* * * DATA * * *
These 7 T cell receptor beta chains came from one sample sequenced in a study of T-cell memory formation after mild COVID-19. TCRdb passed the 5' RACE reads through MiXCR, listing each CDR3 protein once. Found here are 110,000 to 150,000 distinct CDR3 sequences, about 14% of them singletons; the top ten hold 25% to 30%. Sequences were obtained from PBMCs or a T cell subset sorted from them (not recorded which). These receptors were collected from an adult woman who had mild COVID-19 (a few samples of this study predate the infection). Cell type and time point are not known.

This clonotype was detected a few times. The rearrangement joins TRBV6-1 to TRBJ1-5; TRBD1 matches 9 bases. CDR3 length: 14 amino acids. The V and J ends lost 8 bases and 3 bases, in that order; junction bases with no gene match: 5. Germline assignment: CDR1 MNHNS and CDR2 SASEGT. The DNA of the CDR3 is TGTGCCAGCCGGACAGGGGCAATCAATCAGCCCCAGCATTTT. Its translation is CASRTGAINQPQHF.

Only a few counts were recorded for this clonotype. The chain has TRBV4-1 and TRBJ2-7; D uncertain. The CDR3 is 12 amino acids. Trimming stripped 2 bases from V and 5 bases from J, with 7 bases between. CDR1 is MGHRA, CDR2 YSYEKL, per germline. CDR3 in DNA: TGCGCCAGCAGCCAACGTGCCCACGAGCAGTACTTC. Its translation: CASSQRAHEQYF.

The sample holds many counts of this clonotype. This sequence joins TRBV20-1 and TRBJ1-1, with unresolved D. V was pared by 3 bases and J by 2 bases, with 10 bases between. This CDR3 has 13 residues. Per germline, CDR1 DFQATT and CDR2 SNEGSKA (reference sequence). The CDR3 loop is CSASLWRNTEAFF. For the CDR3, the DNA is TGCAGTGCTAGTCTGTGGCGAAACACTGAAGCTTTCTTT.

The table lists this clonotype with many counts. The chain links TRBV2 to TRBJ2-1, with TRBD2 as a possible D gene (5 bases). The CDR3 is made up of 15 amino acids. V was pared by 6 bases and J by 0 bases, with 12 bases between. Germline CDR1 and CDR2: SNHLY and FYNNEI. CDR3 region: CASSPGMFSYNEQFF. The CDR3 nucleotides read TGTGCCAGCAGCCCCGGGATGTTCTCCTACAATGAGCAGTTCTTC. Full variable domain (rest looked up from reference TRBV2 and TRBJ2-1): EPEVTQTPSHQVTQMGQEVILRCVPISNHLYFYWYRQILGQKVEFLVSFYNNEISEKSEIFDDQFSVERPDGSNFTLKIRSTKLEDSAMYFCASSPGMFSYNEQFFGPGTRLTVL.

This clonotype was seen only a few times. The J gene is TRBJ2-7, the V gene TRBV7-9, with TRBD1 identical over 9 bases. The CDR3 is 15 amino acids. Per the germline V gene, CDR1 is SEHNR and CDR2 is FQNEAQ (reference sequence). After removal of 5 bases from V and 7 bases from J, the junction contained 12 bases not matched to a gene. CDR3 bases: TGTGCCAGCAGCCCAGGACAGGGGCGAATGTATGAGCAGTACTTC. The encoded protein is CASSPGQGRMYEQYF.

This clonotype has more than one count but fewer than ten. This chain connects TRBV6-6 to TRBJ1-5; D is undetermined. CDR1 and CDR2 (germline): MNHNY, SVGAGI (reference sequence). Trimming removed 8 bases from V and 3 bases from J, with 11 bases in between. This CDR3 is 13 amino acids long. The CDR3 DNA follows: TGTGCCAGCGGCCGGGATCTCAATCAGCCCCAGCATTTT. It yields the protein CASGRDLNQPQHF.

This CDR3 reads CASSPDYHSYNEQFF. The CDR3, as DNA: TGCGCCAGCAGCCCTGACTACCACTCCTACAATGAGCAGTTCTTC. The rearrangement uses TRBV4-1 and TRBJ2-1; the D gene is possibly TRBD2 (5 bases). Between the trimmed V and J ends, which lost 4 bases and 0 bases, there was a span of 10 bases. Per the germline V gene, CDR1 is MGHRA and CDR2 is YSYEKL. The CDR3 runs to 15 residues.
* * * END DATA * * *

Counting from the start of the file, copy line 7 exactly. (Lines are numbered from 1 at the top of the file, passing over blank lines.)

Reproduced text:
This clonotype has more than one count but fewer than ten. This chain connects TRBV6-6 to TRBJ1-5; D is undetermined. CDR1 and CDR2 (germline): MNHNY, SVGAGI (reference sequence). Trimming removed 8 bases from V and 3 bases from J, with 11 bases in between. This CDR3 is 13 amino acids long. The CDR3 DNA follows: TGTGCCAGCGGCCGGGATCTCAATCAGCCCCAGCATTTT. It yields the protein CASGRDLNQPQHF.